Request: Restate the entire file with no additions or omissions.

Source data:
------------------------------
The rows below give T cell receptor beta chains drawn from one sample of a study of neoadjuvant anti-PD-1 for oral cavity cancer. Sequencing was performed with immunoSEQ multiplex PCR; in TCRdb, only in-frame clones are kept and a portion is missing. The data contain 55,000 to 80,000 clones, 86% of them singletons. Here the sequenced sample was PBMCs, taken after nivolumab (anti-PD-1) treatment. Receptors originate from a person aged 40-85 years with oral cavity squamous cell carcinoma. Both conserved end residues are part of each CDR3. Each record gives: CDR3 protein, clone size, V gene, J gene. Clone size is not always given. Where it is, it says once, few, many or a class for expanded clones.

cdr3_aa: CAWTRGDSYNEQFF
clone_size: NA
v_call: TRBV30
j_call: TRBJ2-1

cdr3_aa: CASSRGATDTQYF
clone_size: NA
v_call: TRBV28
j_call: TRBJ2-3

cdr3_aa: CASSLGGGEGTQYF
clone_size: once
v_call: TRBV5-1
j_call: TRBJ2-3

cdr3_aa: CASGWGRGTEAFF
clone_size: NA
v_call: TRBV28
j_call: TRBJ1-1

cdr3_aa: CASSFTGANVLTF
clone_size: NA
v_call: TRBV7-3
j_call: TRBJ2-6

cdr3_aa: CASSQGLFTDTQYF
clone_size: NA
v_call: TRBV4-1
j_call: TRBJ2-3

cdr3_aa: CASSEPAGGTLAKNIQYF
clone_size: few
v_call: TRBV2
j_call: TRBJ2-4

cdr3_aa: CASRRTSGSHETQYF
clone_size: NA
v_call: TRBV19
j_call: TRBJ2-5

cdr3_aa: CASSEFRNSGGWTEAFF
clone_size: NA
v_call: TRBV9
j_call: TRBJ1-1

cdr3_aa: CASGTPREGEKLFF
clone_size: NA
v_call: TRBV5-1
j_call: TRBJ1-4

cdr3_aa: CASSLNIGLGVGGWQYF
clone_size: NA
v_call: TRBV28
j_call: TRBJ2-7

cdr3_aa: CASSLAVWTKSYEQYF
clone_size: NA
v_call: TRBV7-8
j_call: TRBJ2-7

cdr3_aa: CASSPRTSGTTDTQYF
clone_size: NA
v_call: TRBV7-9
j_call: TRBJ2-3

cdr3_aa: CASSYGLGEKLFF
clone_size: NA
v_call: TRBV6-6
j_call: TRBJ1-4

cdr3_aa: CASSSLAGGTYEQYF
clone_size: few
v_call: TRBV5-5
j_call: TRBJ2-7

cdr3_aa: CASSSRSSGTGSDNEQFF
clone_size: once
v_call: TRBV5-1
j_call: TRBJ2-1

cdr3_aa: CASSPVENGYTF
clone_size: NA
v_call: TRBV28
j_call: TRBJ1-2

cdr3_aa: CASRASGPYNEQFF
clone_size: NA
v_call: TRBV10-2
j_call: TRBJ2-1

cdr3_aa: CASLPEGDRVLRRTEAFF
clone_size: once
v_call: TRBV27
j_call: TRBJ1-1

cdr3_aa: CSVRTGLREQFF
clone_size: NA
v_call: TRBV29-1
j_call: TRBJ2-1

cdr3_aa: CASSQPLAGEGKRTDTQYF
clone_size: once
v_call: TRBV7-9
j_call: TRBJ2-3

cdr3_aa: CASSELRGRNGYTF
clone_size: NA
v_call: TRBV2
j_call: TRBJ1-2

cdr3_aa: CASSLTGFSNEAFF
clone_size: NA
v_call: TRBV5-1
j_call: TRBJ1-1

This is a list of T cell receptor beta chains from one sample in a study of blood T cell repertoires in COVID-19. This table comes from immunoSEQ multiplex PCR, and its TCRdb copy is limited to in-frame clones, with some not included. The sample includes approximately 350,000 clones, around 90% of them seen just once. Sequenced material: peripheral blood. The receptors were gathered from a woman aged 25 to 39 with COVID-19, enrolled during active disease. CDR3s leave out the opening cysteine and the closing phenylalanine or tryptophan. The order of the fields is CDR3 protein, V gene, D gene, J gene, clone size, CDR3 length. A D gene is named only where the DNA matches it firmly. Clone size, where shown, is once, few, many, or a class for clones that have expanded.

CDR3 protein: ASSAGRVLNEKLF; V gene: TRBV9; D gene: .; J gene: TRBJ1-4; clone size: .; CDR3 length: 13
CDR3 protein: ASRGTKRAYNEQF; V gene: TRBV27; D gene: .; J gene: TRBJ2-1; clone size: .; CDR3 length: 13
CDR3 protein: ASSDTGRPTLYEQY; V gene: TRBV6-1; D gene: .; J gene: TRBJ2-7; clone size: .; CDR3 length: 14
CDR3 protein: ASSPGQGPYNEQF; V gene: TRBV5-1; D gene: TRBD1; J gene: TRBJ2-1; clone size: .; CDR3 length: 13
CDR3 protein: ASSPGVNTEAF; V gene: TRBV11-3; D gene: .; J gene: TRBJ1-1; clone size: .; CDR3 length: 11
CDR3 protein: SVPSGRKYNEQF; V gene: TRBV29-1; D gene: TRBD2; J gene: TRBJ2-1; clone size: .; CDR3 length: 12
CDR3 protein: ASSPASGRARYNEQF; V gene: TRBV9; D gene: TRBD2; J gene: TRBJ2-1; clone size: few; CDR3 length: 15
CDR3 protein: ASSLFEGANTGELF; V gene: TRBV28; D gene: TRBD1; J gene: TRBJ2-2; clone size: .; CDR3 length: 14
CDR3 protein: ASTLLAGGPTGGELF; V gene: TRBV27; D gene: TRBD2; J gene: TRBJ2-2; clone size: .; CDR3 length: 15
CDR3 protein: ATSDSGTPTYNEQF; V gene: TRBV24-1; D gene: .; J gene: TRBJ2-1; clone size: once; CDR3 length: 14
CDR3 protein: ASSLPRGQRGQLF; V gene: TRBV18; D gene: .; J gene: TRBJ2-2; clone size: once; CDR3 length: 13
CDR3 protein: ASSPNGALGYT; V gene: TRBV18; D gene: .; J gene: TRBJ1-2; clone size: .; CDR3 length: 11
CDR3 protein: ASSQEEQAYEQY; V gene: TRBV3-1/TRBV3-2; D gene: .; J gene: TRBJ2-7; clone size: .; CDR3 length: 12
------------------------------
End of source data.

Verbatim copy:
The rows below give T cell receptor beta chains drawn from one sample of a study of neoadjuvant anti-PD-1 for oral cavity cancer. Sequencing was performed with immunoSEQ multiplex PCR; in TCRdb, only in-frame clones are kept and a portion is missing. The data contain 55,000 to 80,000 clones, 86% of them singletons. Here the sequenced sample was PBMCs, taken after nivolumab (anti-PD-1) treatment. Receptors originate from a person aged 40-85 years with oral cavity squamous cell carcinoma. Both conserved end residues are part of each CDR3. Each record gives: CDR3 protein, clone size, V gene, J gene. Clone size is not always given. Where it is, it says once, few, many or a class for expanded clones.

cdr3_aa: CAWTRGDSYNEQFF
clone_size: NA
v_call: TRBV30
j_call: TRBJ2-1

cdr3_aa: CASSRGATDTQYF
clone_size: NA
v_call: TRBV28
j_call: TRBJ2-3

cdr3_aa: CASSLGGGEGTQYF
clone_size: once
v_call: TRBV5-1
j_call: TRBJ2-3

cdr3_aa: CASGWGRGTEAFF
clone_size: NA
v_call: TRBV28
j_call: TRBJ1-1

cdr3_aa: CASSFTGANVLTF
clone_size: NA
v_call: TRBV7-3
j_call: TRBJ2-6

cdr3_aa: CASSQGLFTDTQYF
clone_size: NA
v_call: TRBV4-1
j_call: TRBJ2-3

cdr3_aa: CASSEPAGGTLAKNIQYF
clone_size: few
v_call: TRBV2
j_call: TRBJ2-4

cdr3_aa: CASRRTSGSHETQYF
clone_size: NA
v_call: TRBV19
j_call: TRBJ2-5

cdr3_aa: CASSEFRNSGGWTEAFF
clone_size: NA
v_call: TRBV9
j_call: TRBJ1-1

cdr3_aa: CASGTPREGEKLFF
clone_size: NA
v_call: TRBV5-1
j_call: TRBJ1-4

cdr3_aa: CASSLNIGLGVGGWQYF
clone_size: NA
v_call: TRBV28
j_call: TRBJ2-7

cdr3_aa: CASSLAVWTKSYEQYF
clone_size: NA
v_call: TRBV7-8
j_call: TRBJ2-7

cdr3_aa: CASSPRTSGTTDTQYF
clone_size: NA
v_call: TRBV7-9
j_call: TRBJ2-3

cdr3_aa: CASSYGLGEKLFF
clone_size: NA
v_call: TRBV6-6
j_call: TRBJ1-4

cdr3_aa: CASSSLAGGTYEQYF
clone_size: few
v_call: TRBV5-5
j_call: TRBJ2-7

cdr3_aa: CASSSRSSGTGSDNEQFF
clone_size: once
v_call: TRBV5-1
j_call: TRBJ2-1

cdr3_aa: CASSPVENGYTF
clone_size: NA
v_call: TRBV28
j_call: TRBJ1-2

cdr3_aa: CASRASGPYNEQFF
clone_size: NA
v_call: TRBV10-2
j_call: TRBJ2-1

cdr3_aa: CASLPEGDRVLRRTEAFF
clone_size: once
v_call: TRBV27
j_call: TRBJ1-1

cdr3_aa: CSVRTGLREQFF
clone_size: NA
v_call: TRBV29-1
j_call: TRBJ2-1

cdr3_aa: CASSQPLAGEGKRTDTQYF
clone_size: once
v_call: TRBV7-9
j_call: TRBJ2-3

cdr3_aa: CASSELRGRNGYTF
clone_size: NA
v_call: TRBV2
j_call: TRBJ1-2

cdr3_aa: CASSLTGFSNEAFF
clone_size: NA
v_call: TRBV5-1
j_call: TRBJ1-1

This is a list of T cell receptor beta chains from one sample in a study of blood T cell repertoires in COVID-19. This table comes from immunoSEQ multiplex PCR, and its TCRdb copy is limited to in-frame clones, with some not included. The sample includes approximately 350,000 clones, around 90% of them seen just once. Sequenced material: peripheral blood. The receptors were gathered from a woman aged 25 to 39 with COVID-19, enrolled during active disease. CDR3s leave out the opening cysteine and the closing phenylalanine or tryptophan. The order of the fields is CDR3 protein, V gene, D gene, J gene, clone size, CDR3 length. A D gene is named only where the DNA matches it firmly. Clone size, where shown, is once, few, many, or a class for clones that have expanded.

CDR3 protein: ASSAGRVLNEKLF; V gene: TRBV9; D gene: .; J gene: TRBJ1-4; clone size: .; CDR3 length: 13
CDR3 protein: ASRGTKRAYNEQF; V gene: TRBV27; D gene: .; J gene: TRBJ2-1; clone size: .; CDR3 length: 13
CDR3 protein: ASSDTGRPTLYEQY; V gene: TRBV6-1; D gene: .; J gene: TRBJ2-7; clone size: .; CDR3 length: 14
CDR3 protein: ASSPGQGPYNEQF; V gene: TRBV5-1; D gene: TRBD1; J gene: TRBJ2-1; clone size: .; CDR3 length: 13
CDR3 protein: ASSPGVNTEAF; V gene: TRBV11-3; D gene: .; J gene: TRBJ1-1; clone size: .; CDR3 length: 11
CDR3 protein: SVPSGRKYNEQF; V gene: TRBV29-1; D gene: TRBD2; J gene: TRBJ2-1; clone size: .; CDR3 length: 12
CDR3 protein: ASSPASGRARYNEQF; V gene: TRBV9; D gene: TRBD2; J gene: TRBJ2-1; clone size: few; CDR3 length: 15
CDR3 protein: ASSLFEGANTGELF; V gene: TRBV28; D gene: TRBD1; J gene: TRBJ2-2; clone size: .; CDR3 length: 14
CDR3 protein: ASTLLAGGPTGGELF; V gene: TRBV27; D gene: TRBD2; J gene: TRBJ2-2; clone size: .; CDR3 length: 15
CDR3 protein: ATSDSGTPTYNEQF; V gene: TRBV24-1; D gene: .; J gene: TRBJ2-1; clone size: once; CDR3 length: 14
CDR3 protein: ASSLPRGQRGQLF; V gene: TRBV18; D gene: .; J gene: TRBJ2-2; clone size: once; CDR3 length: 13
CDR3 protein: ASSPNGALGYT; V gene: TRBV18; D gene: .; J gene: TRBJ1-2; clone size: .; CDR3 length: 11
CDR3 protein: ASSQEEQAYEQY; V gene: TRBV3-1/TRBV3-2; D gene: .; J gene: TRBJ2-7; clone size: .; CDR3 length: 12